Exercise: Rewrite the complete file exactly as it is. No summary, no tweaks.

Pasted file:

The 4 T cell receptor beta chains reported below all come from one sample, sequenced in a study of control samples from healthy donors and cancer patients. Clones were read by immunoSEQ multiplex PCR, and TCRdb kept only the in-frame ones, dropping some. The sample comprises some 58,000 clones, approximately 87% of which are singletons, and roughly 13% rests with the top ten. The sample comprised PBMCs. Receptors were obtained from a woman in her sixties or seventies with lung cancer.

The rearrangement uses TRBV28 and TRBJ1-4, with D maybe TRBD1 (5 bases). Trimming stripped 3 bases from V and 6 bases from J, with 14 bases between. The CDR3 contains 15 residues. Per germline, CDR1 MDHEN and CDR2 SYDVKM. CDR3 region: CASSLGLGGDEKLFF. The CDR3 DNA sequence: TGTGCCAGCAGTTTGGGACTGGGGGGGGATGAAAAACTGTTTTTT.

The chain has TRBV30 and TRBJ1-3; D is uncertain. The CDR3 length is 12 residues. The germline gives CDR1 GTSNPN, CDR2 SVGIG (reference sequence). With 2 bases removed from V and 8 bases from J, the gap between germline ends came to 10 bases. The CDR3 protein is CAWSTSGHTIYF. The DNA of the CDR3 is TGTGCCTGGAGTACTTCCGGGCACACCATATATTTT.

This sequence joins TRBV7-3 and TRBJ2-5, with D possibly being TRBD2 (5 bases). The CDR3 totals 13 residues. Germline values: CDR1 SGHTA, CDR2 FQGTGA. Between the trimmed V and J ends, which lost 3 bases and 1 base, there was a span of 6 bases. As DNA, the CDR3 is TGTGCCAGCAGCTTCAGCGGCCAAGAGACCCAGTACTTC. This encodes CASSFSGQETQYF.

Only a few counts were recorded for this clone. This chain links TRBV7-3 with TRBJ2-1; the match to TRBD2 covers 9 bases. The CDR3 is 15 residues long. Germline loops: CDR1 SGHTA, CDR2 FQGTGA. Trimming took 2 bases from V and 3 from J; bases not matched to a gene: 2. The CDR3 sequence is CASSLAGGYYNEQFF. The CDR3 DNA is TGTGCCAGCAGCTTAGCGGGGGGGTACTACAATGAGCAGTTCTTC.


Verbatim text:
The 4 T cell receptor beta chains reported below all come from one sample, sequenced in a study of control samples from healthy donors and cancer patients. Clones were read by immunoSEQ multiplex PCR, and TCRdb kept only the in-frame ones, dropping some. The sample comprises some 58,000 clones, approximately 87% of which are singletons, and roughly 13% rests with the top ten. The sample comprised PBMCs. Receptors were obtained from a woman in her sixties or seventies with lung cancer.

The rearrangement uses TRBV28 and TRBJ1-4, with D maybe TRBD1 (5 bases). Trimming stripped 3 bases from V and 6 bases from J, with 14 bases between. The CDR3 contains 15 residues. Per germline, CDR1 MDHEN and CDR2 SYDVKM. CDR3 region: CASSLGLGGDEKLFF. The CDR3 DNA sequence: TGTGCCAGCAGTTTGGGACTGGGGGGGGATGAAAAACTGTTTTTT.

The chain has TRBV30 and TRBJ1-3; D is uncertain. The CDR3 length is 12 residues. The germline gives CDR1 GTSNPN, CDR2 SVGIG (reference sequence). With 2 bases removed from V and 8 bases from J, the gap between germline ends came to 10 bases. The CDR3 protein is CAWSTSGHTIYF. The DNA of the CDR3 is TGTGCCTGGAGTACTTCCGGGCACACCATATATTTT.

This sequence joins TRBV7-3 and TRBJ2-5, with D possibly being TRBD2 (5 bases). The CDR3 totals 13 residues. Germline values: CDR1 SGHTA, CDR2 FQGTGA. Between the trimmed V and J ends, which lost 3 bases and 1 base, there was a span of 6 bases. As DNA, the CDR3 is TGTGCCAGCAGCTTCAGCGGCCAAGAGACCCAGTACTTC. This encodes CASSFSGQETQYF.

Only a few counts were recorded for this clone. This chain links TRBV7-3 with TRBJ2-1; the match to TRBD2 covers 9 bases. The CDR3 is 15 residues long. Germline loops: CDR1 SGHTA, CDR2 FQGTGA. Trimming took 2 bases from V and 3 from J; bases not matched to a gene: 2. The CDR3 sequence is CASSLAGGYYNEQFF. The CDR3 DNA is TGTGCCAGCAGCTTAGCGGGGGGGTACTACAATGAGCAGTTCTTC.